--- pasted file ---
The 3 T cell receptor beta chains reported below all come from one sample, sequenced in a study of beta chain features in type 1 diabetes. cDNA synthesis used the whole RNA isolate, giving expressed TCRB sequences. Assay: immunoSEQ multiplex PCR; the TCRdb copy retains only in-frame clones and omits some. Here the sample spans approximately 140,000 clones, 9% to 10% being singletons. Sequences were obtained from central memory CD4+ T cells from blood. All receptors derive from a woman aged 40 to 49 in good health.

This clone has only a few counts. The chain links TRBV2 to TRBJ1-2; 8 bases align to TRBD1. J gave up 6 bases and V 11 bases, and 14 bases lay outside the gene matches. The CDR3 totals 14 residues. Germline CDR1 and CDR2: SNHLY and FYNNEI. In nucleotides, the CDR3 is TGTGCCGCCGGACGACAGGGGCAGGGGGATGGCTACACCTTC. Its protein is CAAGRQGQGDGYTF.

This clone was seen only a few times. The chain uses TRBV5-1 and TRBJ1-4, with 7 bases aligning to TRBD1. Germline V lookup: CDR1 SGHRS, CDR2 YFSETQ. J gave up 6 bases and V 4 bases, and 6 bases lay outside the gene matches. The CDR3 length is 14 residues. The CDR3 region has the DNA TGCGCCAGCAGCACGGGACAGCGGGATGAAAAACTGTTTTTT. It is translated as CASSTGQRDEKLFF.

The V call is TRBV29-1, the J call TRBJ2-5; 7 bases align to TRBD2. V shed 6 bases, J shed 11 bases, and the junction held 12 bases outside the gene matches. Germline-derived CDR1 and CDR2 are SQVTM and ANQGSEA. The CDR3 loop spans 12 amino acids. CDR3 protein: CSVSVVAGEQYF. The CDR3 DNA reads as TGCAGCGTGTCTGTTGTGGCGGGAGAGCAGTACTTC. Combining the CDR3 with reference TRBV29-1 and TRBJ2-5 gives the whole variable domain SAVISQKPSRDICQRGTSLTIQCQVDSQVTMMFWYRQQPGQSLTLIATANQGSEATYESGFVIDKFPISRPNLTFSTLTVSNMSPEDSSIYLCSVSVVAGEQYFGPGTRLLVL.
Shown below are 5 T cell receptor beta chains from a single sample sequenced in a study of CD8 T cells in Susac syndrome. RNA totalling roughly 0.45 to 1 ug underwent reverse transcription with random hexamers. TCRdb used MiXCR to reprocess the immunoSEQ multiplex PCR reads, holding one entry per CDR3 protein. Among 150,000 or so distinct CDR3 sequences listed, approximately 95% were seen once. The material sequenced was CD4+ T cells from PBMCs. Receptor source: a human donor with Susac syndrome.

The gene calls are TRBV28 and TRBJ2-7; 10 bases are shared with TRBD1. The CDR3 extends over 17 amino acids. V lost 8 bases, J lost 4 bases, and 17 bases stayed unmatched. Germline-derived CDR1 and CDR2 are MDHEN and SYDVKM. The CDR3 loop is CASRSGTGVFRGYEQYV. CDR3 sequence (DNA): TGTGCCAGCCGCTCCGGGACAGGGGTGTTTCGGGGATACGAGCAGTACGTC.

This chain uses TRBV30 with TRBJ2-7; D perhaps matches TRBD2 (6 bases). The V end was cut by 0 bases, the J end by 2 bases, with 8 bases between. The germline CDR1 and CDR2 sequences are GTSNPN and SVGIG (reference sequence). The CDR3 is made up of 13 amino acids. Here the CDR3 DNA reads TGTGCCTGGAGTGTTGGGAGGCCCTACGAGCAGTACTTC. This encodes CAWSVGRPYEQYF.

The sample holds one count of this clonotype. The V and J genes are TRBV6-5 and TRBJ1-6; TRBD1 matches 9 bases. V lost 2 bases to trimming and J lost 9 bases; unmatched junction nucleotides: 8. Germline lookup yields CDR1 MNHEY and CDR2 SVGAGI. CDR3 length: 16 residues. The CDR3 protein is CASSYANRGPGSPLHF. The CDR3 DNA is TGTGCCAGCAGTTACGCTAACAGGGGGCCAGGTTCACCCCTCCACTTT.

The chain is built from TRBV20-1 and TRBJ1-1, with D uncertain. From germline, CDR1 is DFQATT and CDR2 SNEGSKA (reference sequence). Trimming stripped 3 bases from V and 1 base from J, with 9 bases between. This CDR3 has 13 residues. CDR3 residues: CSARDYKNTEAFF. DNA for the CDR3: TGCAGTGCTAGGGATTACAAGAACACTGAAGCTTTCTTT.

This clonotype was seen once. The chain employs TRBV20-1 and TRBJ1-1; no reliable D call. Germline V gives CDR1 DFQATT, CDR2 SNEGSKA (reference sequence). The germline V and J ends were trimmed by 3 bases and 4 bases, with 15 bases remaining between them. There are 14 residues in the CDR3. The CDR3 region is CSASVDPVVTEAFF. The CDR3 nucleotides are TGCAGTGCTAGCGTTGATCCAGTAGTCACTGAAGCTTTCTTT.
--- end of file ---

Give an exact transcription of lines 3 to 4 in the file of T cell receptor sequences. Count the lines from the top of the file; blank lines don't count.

This clone was seen only a few times. The chain uses TRBV5-1 and TRBJ1-4, with 7 bases aligning to TRBD1. Germline V lookup: CDR1 SGHRS, CDR2 YFSETQ. J gave up 6 bases and V 4 bases, and 6 bases lay outside the gene matches. The CDR3 length is 14 residues. The CDR3 region has the DNA TGCGCCAGCAGCACGGGACAGCGGGATGAAAAACTGTTTTTT. It is translated as CASSTGQRDEKLFF.

The V call is TRBV29-1, the J call TRBJ2-5; 7 bases align to TRBD2. V shed 6 bases, J shed 11 bases, and the junction held 12 bases outside the gene matches. Germline-derived CDR1 and CDR2 are SQVTM and ANQGSEA. The CDR3 loop spans 12 amino acids. CDR3 protein: CSVSVVAGEQYF. The CDR3 DNA reads as TGCAGCGTGTCTGTTGTGGCGGGAGAGCAGTACTTC. Combining the CDR3 with reference TRBV29-1 and TRBJ2-5 gives the whole variable domain SAVISQKPSRDICQRGTSLTIQCQVDSQVTMMFWYRQQPGQSLTLIATANQGSEATYESGFVIDKFPISRPNLTFSTLTVSNMSPEDSSIYLCSVSVVAGEQYFGPGTRLLVL.